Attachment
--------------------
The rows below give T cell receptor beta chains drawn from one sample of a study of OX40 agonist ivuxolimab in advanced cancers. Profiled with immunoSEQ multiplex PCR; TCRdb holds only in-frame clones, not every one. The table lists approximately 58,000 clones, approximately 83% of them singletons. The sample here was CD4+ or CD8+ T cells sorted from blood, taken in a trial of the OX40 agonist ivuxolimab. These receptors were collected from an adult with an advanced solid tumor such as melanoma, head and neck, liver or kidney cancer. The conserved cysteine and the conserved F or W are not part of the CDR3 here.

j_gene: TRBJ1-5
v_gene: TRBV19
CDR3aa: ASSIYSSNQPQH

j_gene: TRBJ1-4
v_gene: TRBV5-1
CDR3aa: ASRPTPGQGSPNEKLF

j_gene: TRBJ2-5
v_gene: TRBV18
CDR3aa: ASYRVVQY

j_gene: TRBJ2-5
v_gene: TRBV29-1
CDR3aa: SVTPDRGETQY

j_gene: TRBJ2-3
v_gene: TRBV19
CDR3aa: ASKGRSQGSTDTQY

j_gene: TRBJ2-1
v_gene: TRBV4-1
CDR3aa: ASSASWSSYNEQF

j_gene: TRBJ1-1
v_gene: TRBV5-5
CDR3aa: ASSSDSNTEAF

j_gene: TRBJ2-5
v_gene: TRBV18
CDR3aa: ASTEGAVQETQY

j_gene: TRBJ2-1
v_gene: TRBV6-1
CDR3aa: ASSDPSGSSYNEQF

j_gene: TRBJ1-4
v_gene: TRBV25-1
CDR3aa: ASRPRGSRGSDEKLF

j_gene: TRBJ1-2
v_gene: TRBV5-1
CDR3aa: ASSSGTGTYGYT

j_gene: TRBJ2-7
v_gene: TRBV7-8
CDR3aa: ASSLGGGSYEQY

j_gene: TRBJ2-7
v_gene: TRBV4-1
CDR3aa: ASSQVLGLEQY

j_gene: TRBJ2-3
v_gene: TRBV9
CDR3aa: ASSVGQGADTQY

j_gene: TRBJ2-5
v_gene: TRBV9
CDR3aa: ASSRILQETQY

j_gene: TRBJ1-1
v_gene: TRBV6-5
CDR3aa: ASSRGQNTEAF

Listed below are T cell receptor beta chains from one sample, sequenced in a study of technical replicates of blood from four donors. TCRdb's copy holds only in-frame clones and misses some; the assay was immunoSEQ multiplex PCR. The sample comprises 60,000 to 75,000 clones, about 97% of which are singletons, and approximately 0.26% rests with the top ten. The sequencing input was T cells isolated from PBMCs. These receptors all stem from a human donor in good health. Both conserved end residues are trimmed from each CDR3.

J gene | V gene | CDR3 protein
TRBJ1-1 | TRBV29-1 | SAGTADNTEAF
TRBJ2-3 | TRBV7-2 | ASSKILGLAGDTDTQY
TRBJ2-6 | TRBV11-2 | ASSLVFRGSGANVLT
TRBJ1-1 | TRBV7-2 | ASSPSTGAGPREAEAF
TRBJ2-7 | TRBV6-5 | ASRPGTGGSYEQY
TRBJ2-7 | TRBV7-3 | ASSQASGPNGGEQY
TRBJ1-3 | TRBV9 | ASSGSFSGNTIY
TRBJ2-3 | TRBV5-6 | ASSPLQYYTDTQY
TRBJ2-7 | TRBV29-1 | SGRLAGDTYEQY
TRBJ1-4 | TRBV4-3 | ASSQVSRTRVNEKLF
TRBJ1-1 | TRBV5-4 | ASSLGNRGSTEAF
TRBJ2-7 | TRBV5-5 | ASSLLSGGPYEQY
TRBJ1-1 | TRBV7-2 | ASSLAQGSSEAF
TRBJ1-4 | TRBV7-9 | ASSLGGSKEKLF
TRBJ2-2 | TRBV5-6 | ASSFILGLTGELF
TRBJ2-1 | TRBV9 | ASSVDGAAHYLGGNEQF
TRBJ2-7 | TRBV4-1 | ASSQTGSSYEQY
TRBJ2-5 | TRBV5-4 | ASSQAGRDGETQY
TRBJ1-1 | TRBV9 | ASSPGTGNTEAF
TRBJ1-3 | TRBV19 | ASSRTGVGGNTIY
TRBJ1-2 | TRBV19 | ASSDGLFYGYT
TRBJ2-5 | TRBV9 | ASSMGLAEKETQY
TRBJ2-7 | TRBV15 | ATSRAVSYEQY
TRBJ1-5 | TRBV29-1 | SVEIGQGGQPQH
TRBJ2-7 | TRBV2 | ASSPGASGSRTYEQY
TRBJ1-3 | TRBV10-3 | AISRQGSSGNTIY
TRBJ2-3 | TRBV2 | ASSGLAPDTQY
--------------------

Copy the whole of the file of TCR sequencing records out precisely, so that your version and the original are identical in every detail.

The rows below give T cell receptor beta chains drawn from one sample of a study of OX40 agonist ivuxolimab in advanced cancers. Profiled with immunoSEQ multiplex PCR; TCRdb holds only in-frame clones, not every one. The table lists approximately 58,000 clones, approximately 83% of them singletons. The sample here was CD4+ or CD8+ T cells sorted from blood, taken in a trial of the OX40 agonist ivuxolimab. These receptors were collected from an adult with an advanced solid tumor such as melanoma, head and neck, liver or kidney cancer. The conserved cysteine and the conserved F or W are not part of the CDR3 here.

j_gene: TRBJ1-5
v_gene: TRBV19
CDR3aa: ASSIYSSNQPQH

j_gene: TRBJ1-4
v_gene: TRBV5-1
CDR3aa: ASRPTPGQGSPNEKLF

j_gene: TRBJ2-5
v_gene: TRBV18
CDR3aa: ASYRVVQY

j_gene: TRBJ2-5
v_gene: TRBV29-1
CDR3aa: SVTPDRGETQY

j_gene: TRBJ2-3
v_gene: TRBV19
CDR3aa: ASKGRSQGSTDTQY

j_gene: TRBJ2-1
v_gene: TRBV4-1
CDR3aa: ASSASWSSYNEQF

j_gene: TRBJ1-1
v_gene: TRBV5-5
CDR3aa: ASSSDSNTEAF

j_gene: TRBJ2-5
v_gene: TRBV18
CDR3aa: ASTEGAVQETQY

j_gene: TRBJ2-1
v_gene: TRBV6-1
CDR3aa: ASSDPSGSSYNEQF

j_gene: TRBJ1-4
v_gene: TRBV25-1
CDR3aa: ASRPRGSRGSDEKLF

j_gene: TRBJ1-2
v_gene: TRBV5-1
CDR3aa: ASSSGTGTYGYT

j_gene: TRBJ2-7
v_gene: TRBV7-8
CDR3aa: ASSLGGGSYEQY

j_gene: TRBJ2-7
v_gene: TRBV4-1
CDR3aa: ASSQVLGLEQY

j_gene: TRBJ2-3
v_gene: TRBV9
CDR3aa: ASSVGQGADTQY

j_gene: TRBJ2-5
v_gene: TRBV9
CDR3aa: ASSRILQETQY

j_gene: TRBJ1-1
v_gene: TRBV6-5
CDR3aa: ASSRGQNTEAF

Listed below are T cell receptor beta chains from one sample, sequenced in a study of technical replicates of blood from four donors. TCRdb's copy holds only in-frame clones and misses some; the assay was immunoSEQ multiplex PCR. The sample comprises 60,000 to 75,000 clones, about 97% of which are singletons, and approximately 0.26% rests with the top ten. The sequencing input was T cells isolated from PBMCs. These receptors all stem from a human donor in good health. Both conserved end residues are trimmed from each CDR3.

J gene | V gene | CDR3 protein
TRBJ1-1 | TRBV29-1 | SAGTADNTEAF
TRBJ2-3 | TRBV7-2 | ASSKILGLAGDTDTQY
TRBJ2-6 | TRBV11-2 | ASSLVFRGSGANVLT
TRBJ1-1 | TRBV7-2 | ASSPSTGAGPREAEAF
TRBJ2-7 | TRBV6-5 | ASRPGTGGSYEQY
TRBJ2-7 | TRBV7-3 | ASSQASGPNGGEQY
TRBJ1-3 | TRBV9 | ASSGSFSGNTIY
TRBJ2-3 | TRBV5-6 | ASSPLQYYTDTQY
TRBJ2-7 | TRBV29-1 | SGRLAGDTYEQY
TRBJ1-4 | TRBV4-3 | ASSQVSRTRVNEKLF
TRBJ1-1 | TRBV5-4 | ASSLGNRGSTEAF
TRBJ2-7 | TRBV5-5 | ASSLLSGGPYEQY
TRBJ1-1 | TRBV7-2 | ASSLAQGSSEAF
TRBJ1-4 | TRBV7-9 | ASSLGGSKEKLF
TRBJ2-2 | TRBV5-6 | ASSFILGLTGELF
TRBJ2-1 | TRBV9 | ASSVDGAAHYLGGNEQF
TRBJ2-7 | TRBV4-1 | ASSQTGSSYEQY
TRBJ2-5 | TRBV5-4 | ASSQAGRDGETQY
TRBJ1-1 | TRBV9 | ASSPGTGNTEAF
TRBJ1-3 | TRBV19 | ASSRTGVGGNTIY
TRBJ1-2 | TRBV19 | ASSDGLFYGYT
TRBJ2-5 | TRBV9 | ASSMGLAEKETQY
TRBJ2-7 | TRBV15 | ATSRAVSYEQY
TRBJ1-5 | TRBV29-1 | SVEIGQGGQPQH
TRBJ2-7 | TRBV2 | ASSPGASGSRTYEQY
TRBJ1-3 | TRBV10-3 | AISRQGSSGNTIY
TRBJ2-3 | TRBV2 | ASSGLAPDTQY